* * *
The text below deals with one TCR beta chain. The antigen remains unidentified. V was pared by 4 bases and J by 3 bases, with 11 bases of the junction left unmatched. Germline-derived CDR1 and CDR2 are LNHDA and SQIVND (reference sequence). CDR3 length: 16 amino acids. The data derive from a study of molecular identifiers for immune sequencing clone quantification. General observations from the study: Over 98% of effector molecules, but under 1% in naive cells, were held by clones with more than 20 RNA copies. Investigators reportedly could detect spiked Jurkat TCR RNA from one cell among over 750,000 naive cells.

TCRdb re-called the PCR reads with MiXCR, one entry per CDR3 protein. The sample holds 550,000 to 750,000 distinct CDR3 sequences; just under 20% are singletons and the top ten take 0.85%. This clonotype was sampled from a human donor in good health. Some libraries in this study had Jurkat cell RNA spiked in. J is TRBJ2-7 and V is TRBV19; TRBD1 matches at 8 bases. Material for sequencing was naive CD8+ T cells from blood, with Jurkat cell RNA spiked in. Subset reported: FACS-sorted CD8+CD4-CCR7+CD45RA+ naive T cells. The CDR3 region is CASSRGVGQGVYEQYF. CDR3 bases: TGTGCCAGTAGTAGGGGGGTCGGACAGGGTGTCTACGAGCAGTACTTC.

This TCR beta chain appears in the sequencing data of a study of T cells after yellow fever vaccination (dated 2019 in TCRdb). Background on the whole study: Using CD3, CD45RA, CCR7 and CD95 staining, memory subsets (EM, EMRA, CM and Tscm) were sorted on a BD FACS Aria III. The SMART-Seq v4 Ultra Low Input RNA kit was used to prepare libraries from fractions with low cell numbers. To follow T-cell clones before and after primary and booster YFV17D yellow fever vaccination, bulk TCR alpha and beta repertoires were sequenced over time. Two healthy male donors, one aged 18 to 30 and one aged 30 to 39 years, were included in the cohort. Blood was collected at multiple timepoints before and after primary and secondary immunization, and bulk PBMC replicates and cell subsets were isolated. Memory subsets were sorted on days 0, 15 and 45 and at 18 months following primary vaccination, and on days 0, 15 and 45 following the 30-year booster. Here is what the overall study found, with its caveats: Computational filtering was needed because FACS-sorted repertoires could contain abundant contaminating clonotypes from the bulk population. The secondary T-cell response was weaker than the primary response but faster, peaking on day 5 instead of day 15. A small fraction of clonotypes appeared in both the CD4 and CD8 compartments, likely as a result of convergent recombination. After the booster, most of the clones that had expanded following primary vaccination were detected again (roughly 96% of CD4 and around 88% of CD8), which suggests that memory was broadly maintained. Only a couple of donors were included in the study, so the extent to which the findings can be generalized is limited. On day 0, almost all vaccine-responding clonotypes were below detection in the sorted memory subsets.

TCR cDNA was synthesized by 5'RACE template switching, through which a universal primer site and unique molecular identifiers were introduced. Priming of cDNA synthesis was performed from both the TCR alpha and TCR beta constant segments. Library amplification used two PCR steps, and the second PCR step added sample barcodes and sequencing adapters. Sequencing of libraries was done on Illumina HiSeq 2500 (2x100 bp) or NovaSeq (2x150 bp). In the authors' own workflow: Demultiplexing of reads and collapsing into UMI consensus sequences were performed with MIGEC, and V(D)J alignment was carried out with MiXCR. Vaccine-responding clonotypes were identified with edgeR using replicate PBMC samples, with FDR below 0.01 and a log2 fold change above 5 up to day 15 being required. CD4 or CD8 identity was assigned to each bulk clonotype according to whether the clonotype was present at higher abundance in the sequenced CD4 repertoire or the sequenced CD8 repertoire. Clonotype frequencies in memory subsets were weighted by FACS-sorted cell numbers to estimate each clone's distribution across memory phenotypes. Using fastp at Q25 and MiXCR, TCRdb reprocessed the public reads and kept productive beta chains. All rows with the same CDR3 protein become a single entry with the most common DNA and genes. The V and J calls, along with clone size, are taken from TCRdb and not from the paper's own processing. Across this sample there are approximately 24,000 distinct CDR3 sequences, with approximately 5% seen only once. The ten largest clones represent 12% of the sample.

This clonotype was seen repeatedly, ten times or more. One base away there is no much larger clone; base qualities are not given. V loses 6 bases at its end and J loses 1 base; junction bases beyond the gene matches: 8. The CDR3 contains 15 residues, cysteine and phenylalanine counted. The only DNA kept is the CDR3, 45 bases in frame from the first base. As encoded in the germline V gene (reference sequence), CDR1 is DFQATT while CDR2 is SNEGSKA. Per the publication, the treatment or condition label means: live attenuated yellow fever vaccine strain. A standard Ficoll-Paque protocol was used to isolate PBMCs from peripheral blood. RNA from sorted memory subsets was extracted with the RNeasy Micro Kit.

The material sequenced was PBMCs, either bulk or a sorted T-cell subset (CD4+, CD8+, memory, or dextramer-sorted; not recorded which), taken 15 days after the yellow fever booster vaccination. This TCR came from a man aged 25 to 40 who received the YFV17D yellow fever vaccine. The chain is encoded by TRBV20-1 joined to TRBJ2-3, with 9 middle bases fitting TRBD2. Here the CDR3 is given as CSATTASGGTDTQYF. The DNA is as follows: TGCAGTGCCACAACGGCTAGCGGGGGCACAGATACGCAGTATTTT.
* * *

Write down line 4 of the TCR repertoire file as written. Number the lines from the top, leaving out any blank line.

TCR cDNA was synthesized by 5'RACE template switching, through which a universal primer site and unique molecular identifiers were introduced. Priming of cDNA synthesis was performed from both the TCR alpha and TCR beta constant segments. Library amplification used two PCR steps, and the second PCR step added sample barcodes and sequencing adapters. Sequencing of libraries was done on Illumina HiSeq 2500 (2x100 bp) or NovaSeq (2x150 bp). In the authors' own workflow: Demultiplexing of reads and collapsing into UMI consensus sequences were performed with MIGEC, and V(D)J alignment was carried out with MiXCR. Vaccine-responding clonotypes were identified with edgeR using replicate PBMC samples, with FDR below 0.01 and a log2 fold change above 5 up to day 15 being required. CD4 or CD8 identity was assigned to each bulk clonotype according to whether the clonotype was present at higher abundance in the sequenced CD4 repertoire or the sequenced CD8 repertoire. Clonotype frequencies in memory subsets were weighted by FACS-sorted cell numbers to estimate each clone's distribution across memory phenotypes. Using fastp at Q25 and MiXCR, TCRdb reprocessed the public reads and kept productive beta chains. All rows with the same CDR3 protein become a single entry with the most common DNA and genes. The V and J calls, along with clone size, are taken from TCRdb and not from the paper's own processing. Across this sample there are approximately 24,000 distinct CDR3 sequences, with approximately 5% seen only once. The ten largest clones represent 12% of the sample.